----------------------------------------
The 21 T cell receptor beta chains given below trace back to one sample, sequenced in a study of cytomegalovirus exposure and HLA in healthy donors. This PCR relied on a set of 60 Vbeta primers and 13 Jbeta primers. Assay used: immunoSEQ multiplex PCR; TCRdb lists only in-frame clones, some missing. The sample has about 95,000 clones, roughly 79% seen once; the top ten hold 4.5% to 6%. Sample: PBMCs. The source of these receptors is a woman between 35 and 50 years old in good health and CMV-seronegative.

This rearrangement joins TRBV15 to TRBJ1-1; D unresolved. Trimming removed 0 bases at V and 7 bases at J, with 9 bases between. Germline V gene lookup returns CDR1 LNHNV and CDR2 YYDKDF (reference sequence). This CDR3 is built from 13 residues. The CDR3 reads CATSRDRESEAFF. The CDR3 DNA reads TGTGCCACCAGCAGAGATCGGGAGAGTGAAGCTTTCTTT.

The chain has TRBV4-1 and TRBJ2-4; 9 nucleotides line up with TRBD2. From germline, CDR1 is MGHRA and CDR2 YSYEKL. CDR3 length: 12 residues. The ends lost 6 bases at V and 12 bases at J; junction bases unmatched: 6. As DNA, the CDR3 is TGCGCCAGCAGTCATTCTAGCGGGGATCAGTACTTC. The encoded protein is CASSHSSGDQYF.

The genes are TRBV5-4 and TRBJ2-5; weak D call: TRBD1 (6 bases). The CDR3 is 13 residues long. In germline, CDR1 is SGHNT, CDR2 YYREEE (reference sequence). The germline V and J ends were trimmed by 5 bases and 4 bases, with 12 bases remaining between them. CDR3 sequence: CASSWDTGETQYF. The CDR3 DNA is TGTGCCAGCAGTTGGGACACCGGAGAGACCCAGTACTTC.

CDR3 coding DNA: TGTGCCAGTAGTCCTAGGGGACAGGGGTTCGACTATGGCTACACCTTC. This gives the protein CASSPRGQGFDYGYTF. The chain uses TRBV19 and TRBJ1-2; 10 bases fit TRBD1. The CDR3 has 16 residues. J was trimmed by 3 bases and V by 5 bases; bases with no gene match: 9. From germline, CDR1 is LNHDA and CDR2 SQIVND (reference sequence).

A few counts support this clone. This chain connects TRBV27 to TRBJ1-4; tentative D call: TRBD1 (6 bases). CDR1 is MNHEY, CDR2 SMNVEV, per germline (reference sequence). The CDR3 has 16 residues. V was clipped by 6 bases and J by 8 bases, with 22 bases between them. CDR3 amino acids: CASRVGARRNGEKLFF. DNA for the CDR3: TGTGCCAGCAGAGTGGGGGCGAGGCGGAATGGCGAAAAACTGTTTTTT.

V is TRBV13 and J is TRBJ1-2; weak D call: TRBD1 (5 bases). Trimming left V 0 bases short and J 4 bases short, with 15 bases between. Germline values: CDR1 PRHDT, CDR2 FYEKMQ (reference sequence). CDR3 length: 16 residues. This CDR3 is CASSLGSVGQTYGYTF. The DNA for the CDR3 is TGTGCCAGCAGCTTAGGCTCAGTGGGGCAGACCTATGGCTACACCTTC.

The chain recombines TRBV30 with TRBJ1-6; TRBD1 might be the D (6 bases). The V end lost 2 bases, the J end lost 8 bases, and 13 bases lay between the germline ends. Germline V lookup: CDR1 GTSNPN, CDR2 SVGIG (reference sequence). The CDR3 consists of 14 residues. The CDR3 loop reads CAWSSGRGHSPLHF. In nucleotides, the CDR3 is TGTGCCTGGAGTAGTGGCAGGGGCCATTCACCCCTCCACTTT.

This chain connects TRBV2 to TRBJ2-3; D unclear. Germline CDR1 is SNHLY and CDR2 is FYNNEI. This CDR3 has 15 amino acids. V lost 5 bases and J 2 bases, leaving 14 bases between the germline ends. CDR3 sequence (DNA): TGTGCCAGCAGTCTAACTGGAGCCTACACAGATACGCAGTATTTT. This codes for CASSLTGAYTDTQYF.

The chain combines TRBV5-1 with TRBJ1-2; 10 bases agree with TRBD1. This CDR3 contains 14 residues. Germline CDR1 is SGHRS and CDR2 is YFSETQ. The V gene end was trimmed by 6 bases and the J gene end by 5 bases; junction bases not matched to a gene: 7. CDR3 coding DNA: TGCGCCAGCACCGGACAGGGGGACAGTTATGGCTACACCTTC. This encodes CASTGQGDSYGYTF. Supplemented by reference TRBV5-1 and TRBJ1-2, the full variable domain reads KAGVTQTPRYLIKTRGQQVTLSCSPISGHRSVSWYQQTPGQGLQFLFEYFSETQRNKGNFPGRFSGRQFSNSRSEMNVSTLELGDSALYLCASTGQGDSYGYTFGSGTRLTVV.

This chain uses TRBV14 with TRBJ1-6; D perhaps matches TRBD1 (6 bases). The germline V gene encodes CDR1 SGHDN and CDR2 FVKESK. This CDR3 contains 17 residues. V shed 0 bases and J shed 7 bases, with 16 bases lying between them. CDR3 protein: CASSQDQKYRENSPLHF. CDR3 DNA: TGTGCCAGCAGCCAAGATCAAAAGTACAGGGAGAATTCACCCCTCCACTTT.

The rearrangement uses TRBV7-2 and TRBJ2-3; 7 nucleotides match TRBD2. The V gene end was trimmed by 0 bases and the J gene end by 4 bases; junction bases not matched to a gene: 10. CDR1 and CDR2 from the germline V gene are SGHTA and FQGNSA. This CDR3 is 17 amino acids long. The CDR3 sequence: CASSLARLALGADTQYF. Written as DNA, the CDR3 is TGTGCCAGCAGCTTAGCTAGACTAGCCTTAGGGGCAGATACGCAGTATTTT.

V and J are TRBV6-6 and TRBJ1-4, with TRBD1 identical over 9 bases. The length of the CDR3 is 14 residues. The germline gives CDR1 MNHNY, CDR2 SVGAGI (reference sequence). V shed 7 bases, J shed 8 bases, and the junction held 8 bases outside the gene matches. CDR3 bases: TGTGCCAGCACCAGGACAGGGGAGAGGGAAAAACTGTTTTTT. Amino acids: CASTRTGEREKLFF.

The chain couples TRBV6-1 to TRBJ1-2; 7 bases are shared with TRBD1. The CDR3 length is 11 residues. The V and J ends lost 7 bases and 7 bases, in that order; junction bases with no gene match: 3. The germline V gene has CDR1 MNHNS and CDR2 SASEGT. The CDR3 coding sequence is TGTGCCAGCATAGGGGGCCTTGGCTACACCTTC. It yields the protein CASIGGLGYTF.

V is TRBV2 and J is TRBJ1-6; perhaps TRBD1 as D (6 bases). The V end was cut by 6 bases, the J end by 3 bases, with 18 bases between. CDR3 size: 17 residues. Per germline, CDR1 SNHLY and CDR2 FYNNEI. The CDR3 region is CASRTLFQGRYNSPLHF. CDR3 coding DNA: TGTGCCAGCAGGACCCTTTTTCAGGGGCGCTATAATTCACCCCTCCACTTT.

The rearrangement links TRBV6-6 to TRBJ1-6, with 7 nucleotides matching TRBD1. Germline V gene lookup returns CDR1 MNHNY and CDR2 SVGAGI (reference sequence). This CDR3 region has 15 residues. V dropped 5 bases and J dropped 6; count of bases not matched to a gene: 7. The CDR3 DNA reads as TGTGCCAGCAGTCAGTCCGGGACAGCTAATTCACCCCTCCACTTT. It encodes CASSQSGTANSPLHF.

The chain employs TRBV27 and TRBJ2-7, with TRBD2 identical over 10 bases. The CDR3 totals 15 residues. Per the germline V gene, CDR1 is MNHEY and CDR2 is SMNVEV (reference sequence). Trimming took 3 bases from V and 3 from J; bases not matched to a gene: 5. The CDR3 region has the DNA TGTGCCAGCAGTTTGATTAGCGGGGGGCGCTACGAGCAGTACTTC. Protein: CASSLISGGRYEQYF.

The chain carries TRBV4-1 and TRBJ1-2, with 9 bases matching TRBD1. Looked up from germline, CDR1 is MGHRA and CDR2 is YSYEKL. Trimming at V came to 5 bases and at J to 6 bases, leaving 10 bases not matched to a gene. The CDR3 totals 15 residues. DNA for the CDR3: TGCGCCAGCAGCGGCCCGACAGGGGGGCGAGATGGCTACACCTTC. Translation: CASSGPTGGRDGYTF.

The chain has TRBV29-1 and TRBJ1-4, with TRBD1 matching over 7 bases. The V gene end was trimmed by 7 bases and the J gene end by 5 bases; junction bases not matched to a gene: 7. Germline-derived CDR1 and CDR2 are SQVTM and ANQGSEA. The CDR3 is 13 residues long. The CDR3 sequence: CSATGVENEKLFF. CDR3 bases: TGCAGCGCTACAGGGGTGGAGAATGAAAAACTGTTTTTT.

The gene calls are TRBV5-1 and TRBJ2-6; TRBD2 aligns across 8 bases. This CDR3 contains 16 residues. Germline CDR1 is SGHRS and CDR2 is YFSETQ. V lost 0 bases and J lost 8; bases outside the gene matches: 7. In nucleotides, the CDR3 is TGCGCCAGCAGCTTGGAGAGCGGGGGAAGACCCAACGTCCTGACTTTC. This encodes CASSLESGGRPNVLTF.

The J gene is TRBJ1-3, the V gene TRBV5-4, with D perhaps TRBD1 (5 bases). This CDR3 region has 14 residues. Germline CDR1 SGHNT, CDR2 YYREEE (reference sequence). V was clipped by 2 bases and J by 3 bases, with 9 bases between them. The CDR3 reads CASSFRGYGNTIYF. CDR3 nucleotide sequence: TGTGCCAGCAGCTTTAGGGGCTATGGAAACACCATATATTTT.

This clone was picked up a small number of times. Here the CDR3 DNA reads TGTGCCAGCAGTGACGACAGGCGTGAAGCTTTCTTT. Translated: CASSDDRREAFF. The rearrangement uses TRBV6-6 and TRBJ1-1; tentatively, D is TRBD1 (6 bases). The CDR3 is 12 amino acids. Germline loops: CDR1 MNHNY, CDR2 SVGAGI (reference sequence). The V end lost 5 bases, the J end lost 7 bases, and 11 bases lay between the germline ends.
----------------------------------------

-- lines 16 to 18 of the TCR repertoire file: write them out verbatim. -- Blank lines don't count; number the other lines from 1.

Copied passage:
The rearrangement links TRBV6-6 to TRBJ1-6, with 7 nucleotides matching TRBD1. Germline V gene lookup returns CDR1 MNHNY and CDR2 SVGAGI (reference sequence). This CDR3 region has 15 residues. V dropped 5 bases and J dropped 6; count of bases not matched to a gene: 7. The CDR3 DNA reads as TGTGCCAGCAGTCAGTCCGGGACAGCTAATTCACCCCTCCACTTT. It encodes CASSQSGTANSPLHF.

The chain employs TRBV27 and TRBJ2-7, with TRBD2 identical over 10 bases. The CDR3 totals 15 residues. Per the germline V gene, CDR1 is MNHEY and CDR2 is SMNVEV (reference sequence). Trimming took 3 bases from V and 3 from J; bases not matched to a gene: 5. The CDR3 region has the DNA TGTGCCAGCAGTTTGATTAGCGGGGGGCGCTACGAGCAGTACTTC. Protein: CASSLISGGRYEQYF.

The chain carries TRBV4-1 and TRBJ1-2, with 9 bases matching TRBD1. Looked up from germline, CDR1 is MGHRA and CDR2 is YSYEKL. Trimming at V came to 5 bases and at J to 6 bases, leaving 10 bases not matched to a gene. The CDR3 totals 15 residues. DNA for the CDR3: TGCGCCAGCAGCGGCCCGACAGGGGGGCGAGATGGCTACACCTTC. Translation: CASSGPTGGRDGYTF.